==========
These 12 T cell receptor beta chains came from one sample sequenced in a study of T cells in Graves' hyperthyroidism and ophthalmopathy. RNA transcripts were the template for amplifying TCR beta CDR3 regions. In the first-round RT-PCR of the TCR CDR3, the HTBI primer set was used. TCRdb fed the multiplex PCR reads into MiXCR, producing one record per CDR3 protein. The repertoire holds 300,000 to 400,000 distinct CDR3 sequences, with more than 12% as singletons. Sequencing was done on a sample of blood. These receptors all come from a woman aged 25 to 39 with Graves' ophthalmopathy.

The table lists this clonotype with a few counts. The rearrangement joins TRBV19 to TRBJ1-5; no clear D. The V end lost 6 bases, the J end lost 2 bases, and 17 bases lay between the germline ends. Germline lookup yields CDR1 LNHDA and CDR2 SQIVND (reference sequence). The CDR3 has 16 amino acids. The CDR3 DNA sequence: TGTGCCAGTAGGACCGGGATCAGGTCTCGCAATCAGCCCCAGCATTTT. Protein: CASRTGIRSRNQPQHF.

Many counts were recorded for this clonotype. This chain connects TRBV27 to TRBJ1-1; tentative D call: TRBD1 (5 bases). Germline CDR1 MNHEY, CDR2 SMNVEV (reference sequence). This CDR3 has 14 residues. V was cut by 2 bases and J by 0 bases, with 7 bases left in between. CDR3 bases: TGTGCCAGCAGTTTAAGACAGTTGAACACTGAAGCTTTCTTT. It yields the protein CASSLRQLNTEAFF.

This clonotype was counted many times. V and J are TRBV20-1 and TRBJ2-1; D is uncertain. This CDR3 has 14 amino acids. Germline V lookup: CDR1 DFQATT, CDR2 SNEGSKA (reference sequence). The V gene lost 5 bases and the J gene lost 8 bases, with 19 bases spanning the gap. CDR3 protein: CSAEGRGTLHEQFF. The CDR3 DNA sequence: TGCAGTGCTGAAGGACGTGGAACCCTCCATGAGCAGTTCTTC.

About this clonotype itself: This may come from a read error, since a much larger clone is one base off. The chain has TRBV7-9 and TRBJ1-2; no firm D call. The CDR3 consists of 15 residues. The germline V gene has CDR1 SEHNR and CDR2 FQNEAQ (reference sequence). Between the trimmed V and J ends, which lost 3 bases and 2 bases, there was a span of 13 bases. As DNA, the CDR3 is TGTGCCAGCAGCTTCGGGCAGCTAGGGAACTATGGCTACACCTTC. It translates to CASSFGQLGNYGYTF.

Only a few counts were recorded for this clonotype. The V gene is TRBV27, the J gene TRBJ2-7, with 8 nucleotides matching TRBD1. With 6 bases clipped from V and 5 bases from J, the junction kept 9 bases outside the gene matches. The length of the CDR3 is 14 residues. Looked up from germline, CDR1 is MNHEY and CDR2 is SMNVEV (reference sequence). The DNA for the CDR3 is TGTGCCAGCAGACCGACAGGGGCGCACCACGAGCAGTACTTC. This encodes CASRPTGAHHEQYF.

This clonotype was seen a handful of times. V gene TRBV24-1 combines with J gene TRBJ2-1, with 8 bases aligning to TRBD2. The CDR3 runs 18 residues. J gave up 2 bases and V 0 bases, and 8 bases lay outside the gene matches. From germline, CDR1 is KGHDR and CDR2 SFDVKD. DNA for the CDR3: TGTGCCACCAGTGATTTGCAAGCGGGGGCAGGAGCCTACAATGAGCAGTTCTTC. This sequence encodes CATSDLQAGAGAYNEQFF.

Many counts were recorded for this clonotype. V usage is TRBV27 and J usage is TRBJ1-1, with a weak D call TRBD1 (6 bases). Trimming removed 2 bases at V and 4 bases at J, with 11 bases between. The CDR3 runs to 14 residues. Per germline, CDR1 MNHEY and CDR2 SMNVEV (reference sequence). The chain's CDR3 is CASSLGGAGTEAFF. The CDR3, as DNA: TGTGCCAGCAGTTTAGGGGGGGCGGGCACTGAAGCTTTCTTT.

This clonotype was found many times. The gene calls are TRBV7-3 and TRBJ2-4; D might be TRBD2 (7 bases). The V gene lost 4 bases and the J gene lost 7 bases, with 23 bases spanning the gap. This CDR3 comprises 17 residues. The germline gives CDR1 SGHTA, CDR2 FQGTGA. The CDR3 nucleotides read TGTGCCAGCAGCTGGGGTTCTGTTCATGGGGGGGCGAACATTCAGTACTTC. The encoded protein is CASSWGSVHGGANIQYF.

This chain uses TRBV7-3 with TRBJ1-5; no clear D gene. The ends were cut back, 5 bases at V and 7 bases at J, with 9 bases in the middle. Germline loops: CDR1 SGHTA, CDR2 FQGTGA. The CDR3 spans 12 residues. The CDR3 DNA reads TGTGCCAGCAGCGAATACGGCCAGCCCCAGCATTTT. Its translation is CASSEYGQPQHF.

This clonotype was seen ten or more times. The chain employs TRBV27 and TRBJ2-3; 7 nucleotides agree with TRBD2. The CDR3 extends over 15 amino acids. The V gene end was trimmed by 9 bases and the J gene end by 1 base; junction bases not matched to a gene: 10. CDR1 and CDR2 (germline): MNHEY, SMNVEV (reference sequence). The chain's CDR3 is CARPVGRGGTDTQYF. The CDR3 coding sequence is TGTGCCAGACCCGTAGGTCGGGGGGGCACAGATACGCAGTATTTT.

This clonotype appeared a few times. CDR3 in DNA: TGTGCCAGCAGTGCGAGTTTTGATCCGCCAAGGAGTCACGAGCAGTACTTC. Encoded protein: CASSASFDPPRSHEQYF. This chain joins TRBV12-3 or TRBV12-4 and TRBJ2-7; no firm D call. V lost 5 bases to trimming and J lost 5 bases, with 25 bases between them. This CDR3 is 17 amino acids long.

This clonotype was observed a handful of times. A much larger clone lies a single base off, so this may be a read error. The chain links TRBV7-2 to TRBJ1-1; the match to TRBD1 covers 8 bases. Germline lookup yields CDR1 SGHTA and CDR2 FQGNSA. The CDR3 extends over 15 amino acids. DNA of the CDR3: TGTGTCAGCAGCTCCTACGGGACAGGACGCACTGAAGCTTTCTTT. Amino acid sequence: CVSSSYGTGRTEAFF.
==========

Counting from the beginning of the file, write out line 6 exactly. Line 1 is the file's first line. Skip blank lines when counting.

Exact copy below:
Only a few counts were recorded for this clonotype. The V gene is TRBV27, the J gene TRBJ2-7, with 8 nucleotides matching TRBD1. With 6 bases clipped from V and 5 bases from J, the junction kept 9 bases outside the gene matches. The length of the CDR3 is 14 residues. Looked up from germline, CDR1 is MNHEY and CDR2 is SMNVEV (reference sequence). The DNA for the CDR3 is TGTGCCAGCAGACCGACAGGGGCGCACCACGAGCAGTACTTC. This encodes CASRPTGAHHEQYF.